The factory is built some 10 or 15 yards south of the east end of the dam, the water being conveyed to it by a raceway, along the brow of the hill, on the east side of the flats. All the manufacturing operations are carried on in the one building, which is 266 by 40 feet in extent and one and a half storeys in height. The water wheel, which is placed near the centre of the building, is a small but powerful affair. It is a turbine wheel of about four feet in diameter, but exerts a driving power equal to that of 70 horses…

…So long as Messrs. Whiting and Tuttle make scythes, hoes, and forks in Canada (which we may safely say will be so long as they live at least) they will make them cheaper and better than anybody else can, simply because they know how to do it, and are determined to do it, no matter what it temporarily costs.

May 11, 1864, 3.

May 18, 1864 page 2
Early Records of the Township of Whitby
We give, below, as promised, a list of the names of all the heads of families of the old Township of Whitby in the year 1822, as found recorded on six of the pages of the old record book from which we have been making quotations for the benefit, chiefly, of “our oldest inhabitants.” Following each name, in the record from which we copy, our figures showing the number of males and females in each family, the number over and the number under 16, and the number of servants, or hired men. For the sake of brevity, however, we omit all except the totals. The old Township of Whitby, to which this list relates, is now divided up into four municipalities, viz:—the two townships of Whitby and East Whitby, the town of Whitby, and the village of Oshawa.

Census of the Township of Whitby for the year 1822

Heads of FamiliesTotal of FamilyHeads of FamilyTotal of Family
Matthew Terwilligar6Wm. Maxim4
Samuel Dearborn8Alva Way2
Josiah Cleaveland4Michael Wood[6]
Reuben Warren11[Henry] Crawford3
Charles Annis5John Way3
Samuel Dorman2Lawrence D. Way3
Thomas Henry4James [Han      ]6
William Hall7David Jones5
William Pickel7Cornelius Jones7
Abraham Terwilligar5Israel Gibbs[8]
Charles Terwilligar5John McGregor, senr.3
William Farewell11Matthias Mackey7
Ackeus Farewell10Daniel DeHart, jnr5
George McGill6Samuel Jameyson9
Abraham Coryell10Daniel DeHart3
Benjamin Stone11Jabez Lynde12
George Hinkson8George Paxton4
Thomas Herriman8Hawkins Lynde4
William Karr7Joseph Edmunds5
John Karr9Alexander Armstrong1
John McGregor2John Warren4
Benjamin Rogers5John Demaray8
James Hall7Richard Martin8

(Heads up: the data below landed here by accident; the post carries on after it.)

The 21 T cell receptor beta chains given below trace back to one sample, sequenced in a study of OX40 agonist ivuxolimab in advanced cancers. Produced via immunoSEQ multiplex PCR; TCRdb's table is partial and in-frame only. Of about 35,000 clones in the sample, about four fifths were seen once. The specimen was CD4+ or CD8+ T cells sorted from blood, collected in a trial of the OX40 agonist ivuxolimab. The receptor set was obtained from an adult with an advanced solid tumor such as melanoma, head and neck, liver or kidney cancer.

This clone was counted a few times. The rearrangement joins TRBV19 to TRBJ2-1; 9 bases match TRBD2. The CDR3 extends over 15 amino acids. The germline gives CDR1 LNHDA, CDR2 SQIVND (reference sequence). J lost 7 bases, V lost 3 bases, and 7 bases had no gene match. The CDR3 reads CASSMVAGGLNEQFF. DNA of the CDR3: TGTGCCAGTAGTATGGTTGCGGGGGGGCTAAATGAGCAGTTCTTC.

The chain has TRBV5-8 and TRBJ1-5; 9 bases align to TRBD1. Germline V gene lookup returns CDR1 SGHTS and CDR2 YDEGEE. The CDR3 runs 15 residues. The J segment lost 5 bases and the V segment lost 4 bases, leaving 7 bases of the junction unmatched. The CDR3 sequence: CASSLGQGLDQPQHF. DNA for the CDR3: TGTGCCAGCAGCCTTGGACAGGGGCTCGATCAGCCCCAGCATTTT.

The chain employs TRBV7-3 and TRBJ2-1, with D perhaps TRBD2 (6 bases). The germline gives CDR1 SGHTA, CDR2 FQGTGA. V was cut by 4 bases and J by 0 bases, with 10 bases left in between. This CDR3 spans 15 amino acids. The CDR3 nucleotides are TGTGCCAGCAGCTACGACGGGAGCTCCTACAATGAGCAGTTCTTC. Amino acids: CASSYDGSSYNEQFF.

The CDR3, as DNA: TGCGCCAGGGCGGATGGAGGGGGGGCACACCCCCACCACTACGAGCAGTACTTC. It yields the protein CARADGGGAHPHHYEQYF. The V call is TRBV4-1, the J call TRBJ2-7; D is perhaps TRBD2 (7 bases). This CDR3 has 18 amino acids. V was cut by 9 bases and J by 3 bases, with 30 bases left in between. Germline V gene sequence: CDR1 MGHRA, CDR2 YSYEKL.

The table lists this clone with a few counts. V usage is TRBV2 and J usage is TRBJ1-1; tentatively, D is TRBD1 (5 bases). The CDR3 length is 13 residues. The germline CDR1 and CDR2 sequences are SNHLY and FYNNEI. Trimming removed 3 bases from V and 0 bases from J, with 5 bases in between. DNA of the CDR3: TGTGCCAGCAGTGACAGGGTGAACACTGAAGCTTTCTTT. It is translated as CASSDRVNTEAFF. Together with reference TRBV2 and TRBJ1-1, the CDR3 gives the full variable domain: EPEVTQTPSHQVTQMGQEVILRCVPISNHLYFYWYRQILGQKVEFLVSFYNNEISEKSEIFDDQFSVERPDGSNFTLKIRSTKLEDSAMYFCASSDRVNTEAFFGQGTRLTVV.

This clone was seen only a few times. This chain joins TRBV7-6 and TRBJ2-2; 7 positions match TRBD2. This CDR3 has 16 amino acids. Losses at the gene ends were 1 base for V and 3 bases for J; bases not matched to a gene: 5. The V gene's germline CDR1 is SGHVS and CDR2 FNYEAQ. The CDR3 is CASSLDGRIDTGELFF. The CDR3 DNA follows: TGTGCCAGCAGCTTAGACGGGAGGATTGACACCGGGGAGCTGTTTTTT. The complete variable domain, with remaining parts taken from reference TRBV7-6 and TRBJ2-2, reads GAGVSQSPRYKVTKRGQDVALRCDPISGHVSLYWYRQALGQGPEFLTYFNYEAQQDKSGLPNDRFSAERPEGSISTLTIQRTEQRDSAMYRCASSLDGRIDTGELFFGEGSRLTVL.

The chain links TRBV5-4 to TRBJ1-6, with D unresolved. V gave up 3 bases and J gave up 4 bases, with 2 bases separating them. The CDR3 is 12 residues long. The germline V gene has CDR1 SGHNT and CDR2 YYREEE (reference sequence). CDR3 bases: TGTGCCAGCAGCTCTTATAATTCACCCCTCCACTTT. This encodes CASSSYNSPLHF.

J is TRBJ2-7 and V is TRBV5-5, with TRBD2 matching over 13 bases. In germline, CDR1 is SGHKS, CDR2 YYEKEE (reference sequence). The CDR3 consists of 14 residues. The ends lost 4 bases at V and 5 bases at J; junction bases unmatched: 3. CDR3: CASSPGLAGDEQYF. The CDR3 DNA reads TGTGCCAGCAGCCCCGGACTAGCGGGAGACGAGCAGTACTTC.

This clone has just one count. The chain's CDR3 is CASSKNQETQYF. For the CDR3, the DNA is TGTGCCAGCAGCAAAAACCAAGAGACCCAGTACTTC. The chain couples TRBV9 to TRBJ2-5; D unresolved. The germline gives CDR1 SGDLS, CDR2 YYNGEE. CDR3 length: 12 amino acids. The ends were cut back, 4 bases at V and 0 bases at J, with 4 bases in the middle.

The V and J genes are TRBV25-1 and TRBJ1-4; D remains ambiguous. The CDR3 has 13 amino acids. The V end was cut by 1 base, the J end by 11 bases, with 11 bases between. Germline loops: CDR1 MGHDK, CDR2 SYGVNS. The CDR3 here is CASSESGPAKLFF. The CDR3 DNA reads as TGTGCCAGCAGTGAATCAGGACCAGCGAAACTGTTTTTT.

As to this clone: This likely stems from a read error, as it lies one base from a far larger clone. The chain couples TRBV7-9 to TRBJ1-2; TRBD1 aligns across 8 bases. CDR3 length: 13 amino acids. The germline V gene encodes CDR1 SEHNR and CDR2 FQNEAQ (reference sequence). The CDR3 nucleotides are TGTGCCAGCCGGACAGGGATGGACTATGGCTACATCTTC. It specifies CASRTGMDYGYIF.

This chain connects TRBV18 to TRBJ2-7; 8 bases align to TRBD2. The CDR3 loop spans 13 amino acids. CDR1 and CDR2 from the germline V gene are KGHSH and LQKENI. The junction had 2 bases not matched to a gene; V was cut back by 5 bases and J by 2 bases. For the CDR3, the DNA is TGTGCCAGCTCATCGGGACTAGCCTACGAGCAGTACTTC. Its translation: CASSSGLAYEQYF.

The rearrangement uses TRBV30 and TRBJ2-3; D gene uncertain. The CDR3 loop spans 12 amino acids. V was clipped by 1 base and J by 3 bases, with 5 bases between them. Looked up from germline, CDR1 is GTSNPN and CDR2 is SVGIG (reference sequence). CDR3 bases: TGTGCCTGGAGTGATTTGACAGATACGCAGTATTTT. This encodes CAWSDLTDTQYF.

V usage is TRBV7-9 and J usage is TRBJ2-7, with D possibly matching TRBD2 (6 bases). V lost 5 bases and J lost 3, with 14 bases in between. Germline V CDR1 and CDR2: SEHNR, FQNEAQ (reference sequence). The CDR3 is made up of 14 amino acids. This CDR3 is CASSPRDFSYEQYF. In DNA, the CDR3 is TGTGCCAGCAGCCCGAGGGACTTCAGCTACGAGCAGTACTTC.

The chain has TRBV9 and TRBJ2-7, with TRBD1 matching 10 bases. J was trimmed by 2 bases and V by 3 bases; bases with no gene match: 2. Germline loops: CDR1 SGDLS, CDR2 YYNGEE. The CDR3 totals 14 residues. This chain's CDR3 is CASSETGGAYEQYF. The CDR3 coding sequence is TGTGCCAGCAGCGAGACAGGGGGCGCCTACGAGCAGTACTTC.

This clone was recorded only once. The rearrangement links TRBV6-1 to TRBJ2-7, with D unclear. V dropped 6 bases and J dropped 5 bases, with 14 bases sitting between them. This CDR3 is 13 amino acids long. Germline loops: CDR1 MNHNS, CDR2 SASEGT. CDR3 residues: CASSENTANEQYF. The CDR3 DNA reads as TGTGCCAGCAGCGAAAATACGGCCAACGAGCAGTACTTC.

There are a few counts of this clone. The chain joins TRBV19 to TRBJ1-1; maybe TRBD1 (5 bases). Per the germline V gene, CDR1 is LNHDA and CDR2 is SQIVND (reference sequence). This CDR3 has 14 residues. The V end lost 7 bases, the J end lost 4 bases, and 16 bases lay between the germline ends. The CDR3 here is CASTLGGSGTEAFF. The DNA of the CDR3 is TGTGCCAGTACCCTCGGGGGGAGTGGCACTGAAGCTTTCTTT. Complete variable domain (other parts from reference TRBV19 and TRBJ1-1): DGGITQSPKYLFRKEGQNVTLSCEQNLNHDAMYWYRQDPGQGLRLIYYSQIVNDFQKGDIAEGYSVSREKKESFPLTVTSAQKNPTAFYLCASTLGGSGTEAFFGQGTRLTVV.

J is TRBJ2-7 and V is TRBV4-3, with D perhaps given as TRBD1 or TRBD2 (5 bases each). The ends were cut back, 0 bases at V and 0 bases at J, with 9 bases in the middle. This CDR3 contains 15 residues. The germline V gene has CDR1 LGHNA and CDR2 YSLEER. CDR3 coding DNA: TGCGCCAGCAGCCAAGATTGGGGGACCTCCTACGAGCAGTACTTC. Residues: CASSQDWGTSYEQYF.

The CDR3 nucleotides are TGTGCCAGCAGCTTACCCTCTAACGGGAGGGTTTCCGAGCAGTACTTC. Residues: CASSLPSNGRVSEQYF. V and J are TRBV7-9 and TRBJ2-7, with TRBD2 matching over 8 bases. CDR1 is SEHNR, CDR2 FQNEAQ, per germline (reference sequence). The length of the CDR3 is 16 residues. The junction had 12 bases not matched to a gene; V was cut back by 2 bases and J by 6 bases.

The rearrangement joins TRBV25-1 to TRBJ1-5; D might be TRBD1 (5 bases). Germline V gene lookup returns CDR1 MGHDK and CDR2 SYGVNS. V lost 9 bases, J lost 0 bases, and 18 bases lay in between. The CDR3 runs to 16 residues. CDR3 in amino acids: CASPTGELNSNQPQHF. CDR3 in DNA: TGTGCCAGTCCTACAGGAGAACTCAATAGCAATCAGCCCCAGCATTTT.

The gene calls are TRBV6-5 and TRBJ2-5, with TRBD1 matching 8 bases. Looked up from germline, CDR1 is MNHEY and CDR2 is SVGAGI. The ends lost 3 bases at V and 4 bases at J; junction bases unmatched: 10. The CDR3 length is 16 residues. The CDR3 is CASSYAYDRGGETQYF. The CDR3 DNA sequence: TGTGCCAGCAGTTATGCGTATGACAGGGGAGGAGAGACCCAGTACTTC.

Benjamin [Labrae]5William Huntington6
John Elliot3Richard Gardiner10
Joseph [Beuway]3Henry P. Smith6
Peter Lapoint8Thomas Moore7
Lewis Drolette2Edmund Oragan4
Wm. F. Moore5John Furguson1
John Hews3Isaac Beachman2
Richard Amsbary8John Blake5
Rufus Hall11George Moore4
David Demaray10Samuel Moore3
Enoch Davis7Thomas Liddle3
George Dean5Sylvester Lynde1
Josiah Farewell9Wm. Paxton4
Michael Wilcocks3Lawrence Smith5
Joseph Wileigh6Samuel Cochrane6
Joseph Witterfield7Joseph [I Losce][13]
Norris Karr2Stephen Smith7
Godfrey Avickhouser5Nicholas Demaray11
Wm H Wade5John Still[8]
John Starr2Caleb Elsworth11
Aaron Martin, 2nd1Gershum Herrick1
Samuel Demaray2David Young[8]
Widow Anna Martin5Moses Hemmingway9
[Russel Hoag]5Thomas Provost6
John King5Henry McGahan9
James Starr4W. Nancy Smith4
Edward Starr4Parnell Webb3
John Kent4[Ju     ] A Seeley9
Jabez Hall8Hass[  ]rd Watson2
Caleb Crawford9John Quick7
William Marsh8George Townsend5
Richard Demaray10Jacob Dehart5
Joseph Shand2Thomas Dehart[8]
John Williams7Barnabas Malby3
Jonathan Steward7James Young9
Randal Marsh9Thomas McGahan4
Joseph [LaHaire]2Abraham Brown5
Benjamin Varnum8Silas Watson5
Aaron Martin Senr.,13John Allen4
Alex C. Harlow3Ichabod Hodge6
David Stafford2Widow C Young10

Total Inhabitants,742

Accident – We learn that while Mr. Mackie, of Harmony, was on his way to (or from) church in this village, on Sabbath last, one of the horses which he was driving incautiously stepped up on a stick, one end of which flew up and  stuck into the horse’s body, making such a fearful wound that the animal speedily bled to death on the spot. Mt. Mackie appears to be rather unfortunate with his horses, having lost a valuable animal in a similar way only two years since.

May 25, 1864, page 2
Godey’s Lady’s Book – The June number of this best Ladies’ Magazine in the world is to hand.  This issue completes it’s thirty-fourth year, and they have been thirty-four years of regular success in the business of providing a first-class ladies’ monthly. A large amount of space in this number is devoted to patterns for children’s dresses. The Lady’s Book can be had at Allan’s and at Willox’s. Always inquire for Godey’s Book and buy it, and then you will have the best.

Page 3
House in Oshawa For Sale
For sale, on Water Street, Oshawa, that story and a half Frame House next south of the residence of GH Grierson, Esq., together with the Lot of land (half of an acre) on which it is situated. – There is a fine orchard of apple, plum, and pear trees, &c., and a large number of smaller fruit bushes, all in bearing. Will be sold at a great bargain for cash. Apply, if by letter, post paid, to
C. Warren, Oshawa, May 16th, 1864

May 25, 1864, 3.